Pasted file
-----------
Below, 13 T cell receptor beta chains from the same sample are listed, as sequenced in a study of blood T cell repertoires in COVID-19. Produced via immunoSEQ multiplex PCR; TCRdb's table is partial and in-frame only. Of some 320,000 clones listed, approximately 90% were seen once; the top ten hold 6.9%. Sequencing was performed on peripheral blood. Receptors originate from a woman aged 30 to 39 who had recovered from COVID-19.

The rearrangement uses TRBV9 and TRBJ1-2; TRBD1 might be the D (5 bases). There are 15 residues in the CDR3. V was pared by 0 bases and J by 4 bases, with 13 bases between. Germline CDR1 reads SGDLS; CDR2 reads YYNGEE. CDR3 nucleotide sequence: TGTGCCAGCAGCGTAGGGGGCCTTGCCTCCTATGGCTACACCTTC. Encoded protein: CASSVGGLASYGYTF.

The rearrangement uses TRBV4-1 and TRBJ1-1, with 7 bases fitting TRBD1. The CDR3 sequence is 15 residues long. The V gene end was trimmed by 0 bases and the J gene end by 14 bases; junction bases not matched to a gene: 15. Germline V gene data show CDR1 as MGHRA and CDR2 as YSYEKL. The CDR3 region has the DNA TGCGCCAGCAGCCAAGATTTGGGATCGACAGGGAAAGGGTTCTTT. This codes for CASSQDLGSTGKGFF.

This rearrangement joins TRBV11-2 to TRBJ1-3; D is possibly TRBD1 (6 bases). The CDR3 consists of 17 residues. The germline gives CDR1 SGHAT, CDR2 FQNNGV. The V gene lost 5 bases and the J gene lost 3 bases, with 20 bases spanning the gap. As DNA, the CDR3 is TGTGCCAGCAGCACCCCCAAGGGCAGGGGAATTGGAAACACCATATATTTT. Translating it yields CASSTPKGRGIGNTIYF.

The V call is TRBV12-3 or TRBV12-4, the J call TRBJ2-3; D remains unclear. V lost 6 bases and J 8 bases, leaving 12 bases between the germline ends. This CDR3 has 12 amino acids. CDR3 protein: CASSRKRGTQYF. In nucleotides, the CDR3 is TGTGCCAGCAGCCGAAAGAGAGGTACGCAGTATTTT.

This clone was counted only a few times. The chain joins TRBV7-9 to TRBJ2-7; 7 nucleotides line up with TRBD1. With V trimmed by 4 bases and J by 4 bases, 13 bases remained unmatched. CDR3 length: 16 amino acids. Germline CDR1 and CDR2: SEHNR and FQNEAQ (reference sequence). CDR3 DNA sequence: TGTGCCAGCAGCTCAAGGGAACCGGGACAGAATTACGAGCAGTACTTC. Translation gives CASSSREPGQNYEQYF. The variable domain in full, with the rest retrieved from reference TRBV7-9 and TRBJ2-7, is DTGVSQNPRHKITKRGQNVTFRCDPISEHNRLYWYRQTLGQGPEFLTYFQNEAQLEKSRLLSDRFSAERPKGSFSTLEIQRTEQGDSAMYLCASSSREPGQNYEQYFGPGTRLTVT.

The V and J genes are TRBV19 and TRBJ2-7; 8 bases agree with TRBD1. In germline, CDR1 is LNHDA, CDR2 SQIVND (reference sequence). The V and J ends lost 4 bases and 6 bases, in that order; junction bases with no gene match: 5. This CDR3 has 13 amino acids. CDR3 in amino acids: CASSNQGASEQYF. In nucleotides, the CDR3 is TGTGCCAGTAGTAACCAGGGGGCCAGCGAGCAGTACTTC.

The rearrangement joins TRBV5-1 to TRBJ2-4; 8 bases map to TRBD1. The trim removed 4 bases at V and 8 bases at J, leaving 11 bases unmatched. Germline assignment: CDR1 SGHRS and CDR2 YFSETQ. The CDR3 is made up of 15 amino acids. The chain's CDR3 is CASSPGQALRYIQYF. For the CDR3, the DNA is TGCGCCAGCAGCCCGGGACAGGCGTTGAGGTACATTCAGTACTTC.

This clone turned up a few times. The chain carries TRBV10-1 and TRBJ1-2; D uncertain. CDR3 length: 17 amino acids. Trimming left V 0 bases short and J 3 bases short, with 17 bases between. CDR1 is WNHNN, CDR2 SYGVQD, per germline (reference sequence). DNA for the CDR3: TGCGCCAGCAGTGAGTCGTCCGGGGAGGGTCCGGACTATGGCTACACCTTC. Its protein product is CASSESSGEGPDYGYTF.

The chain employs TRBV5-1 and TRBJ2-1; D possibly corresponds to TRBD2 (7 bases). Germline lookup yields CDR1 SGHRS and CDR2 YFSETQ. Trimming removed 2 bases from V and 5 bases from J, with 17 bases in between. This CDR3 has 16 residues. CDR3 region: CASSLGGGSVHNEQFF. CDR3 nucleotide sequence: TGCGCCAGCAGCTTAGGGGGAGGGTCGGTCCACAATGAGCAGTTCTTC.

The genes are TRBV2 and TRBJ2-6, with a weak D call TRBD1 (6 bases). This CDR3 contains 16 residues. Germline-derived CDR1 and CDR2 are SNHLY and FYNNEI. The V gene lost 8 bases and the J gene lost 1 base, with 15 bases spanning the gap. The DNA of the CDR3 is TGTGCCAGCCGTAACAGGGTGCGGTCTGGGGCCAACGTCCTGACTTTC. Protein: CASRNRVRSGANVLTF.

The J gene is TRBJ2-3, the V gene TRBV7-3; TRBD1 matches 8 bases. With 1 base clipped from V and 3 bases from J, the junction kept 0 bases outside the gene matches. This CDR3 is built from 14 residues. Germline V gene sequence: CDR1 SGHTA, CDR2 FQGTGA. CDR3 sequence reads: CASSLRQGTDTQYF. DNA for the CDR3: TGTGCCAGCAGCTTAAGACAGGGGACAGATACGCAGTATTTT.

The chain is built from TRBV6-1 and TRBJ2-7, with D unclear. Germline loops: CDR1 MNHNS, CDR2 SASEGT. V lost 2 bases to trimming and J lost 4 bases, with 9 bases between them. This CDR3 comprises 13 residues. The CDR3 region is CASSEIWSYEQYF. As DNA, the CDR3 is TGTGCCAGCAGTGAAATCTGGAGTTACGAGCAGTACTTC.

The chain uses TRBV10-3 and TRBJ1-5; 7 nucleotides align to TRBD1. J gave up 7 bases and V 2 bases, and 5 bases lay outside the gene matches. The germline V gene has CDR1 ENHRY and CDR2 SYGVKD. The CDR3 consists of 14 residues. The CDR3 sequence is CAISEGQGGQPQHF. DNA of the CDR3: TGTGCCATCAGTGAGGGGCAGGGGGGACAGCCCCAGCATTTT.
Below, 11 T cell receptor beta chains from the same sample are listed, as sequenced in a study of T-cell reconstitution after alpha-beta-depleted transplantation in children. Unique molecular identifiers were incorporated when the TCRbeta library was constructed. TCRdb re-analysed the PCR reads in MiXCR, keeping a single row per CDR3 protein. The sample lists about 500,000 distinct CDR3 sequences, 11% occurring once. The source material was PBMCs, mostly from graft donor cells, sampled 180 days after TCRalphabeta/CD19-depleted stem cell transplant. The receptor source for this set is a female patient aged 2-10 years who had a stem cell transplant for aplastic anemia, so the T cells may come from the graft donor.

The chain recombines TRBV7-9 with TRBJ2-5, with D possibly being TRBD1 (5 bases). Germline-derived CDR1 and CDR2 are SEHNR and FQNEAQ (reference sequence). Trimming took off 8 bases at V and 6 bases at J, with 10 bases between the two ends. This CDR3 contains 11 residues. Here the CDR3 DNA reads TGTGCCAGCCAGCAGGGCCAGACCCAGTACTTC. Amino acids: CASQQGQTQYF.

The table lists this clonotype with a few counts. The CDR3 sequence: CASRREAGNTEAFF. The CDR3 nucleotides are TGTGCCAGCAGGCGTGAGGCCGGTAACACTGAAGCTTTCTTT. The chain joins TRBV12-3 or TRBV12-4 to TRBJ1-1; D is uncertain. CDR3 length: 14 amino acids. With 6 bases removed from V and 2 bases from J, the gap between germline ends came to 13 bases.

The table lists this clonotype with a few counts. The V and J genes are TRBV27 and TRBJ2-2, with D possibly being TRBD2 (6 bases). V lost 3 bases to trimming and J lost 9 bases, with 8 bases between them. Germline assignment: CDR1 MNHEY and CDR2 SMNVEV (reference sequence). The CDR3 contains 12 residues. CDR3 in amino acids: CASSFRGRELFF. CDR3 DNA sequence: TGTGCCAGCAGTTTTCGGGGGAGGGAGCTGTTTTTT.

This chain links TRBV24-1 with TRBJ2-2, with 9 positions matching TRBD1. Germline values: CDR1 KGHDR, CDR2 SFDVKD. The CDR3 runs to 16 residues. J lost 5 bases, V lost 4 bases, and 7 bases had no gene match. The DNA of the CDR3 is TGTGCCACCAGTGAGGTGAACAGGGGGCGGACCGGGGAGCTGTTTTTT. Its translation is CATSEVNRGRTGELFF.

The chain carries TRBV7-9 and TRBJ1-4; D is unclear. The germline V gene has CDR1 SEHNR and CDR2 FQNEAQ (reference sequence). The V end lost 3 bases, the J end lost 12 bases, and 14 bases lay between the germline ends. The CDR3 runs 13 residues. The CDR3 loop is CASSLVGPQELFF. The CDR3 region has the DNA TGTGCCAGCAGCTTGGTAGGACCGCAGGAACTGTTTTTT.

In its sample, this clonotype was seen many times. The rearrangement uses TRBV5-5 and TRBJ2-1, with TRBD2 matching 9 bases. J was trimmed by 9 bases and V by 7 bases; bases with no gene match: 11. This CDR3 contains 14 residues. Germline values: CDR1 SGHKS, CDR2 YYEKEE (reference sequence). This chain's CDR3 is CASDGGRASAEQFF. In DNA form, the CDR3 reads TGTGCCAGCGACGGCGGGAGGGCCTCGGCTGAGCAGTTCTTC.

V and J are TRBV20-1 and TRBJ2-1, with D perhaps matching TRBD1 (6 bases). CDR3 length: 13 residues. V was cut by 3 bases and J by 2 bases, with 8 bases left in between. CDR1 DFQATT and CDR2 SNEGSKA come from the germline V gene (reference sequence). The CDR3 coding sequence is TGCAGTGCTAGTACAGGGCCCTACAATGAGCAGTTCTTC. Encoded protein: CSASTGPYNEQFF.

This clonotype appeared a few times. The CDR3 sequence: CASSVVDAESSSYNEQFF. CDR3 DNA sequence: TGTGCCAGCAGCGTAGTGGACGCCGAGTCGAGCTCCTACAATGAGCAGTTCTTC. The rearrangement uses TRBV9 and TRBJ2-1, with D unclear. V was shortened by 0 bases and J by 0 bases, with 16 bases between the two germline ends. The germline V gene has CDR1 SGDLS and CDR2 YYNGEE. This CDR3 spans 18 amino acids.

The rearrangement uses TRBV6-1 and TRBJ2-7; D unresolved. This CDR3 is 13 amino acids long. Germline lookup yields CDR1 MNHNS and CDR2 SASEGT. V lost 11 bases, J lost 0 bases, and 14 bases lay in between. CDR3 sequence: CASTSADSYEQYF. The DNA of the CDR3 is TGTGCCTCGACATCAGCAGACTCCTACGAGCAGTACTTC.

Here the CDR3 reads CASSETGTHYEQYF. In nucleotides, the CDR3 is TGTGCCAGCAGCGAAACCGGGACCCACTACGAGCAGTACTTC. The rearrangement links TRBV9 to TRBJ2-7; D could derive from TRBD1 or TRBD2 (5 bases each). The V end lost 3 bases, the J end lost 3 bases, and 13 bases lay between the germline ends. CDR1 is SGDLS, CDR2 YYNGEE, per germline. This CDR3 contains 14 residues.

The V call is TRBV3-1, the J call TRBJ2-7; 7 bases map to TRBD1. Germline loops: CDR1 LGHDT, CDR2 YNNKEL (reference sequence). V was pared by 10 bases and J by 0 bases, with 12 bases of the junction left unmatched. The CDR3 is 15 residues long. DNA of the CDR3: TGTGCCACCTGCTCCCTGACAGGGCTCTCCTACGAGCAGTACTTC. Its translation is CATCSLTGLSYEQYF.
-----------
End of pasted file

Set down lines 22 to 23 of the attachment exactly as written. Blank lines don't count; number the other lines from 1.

V and J are TRBV20-1 and TRBJ2-1, with D perhaps matching TRBD1 (6 bases). CDR3 length: 13 residues. V was cut by 3 bases and J by 2 bases, with 8 bases left in between. CDR1 DFQATT and CDR2 SNEGSKA come from the germline V gene (reference sequence). The CDR3 coding sequence is TGCAGTGCTAGTACAGGGCCCTACAATGAGCAGTTCTTC. Encoded protein: CSASTGPYNEQFF.

This clonotype appeared a few times. The CDR3 sequence: CASSVVDAESSSYNEQFF. CDR3 DNA sequence: TGTGCCAGCAGCGTAGTGGACGCCGAGTCGAGCTCCTACAATGAGCAGTTCTTC. The rearrangement uses TRBV9 and TRBJ2-1, with D unclear. V was shortened by 0 bases and J by 0 bases, with 16 bases between the two germline ends. The germline V gene has CDR1 SGDLS and CDR2 YYNGEE. This CDR3 spans 18 amino acids.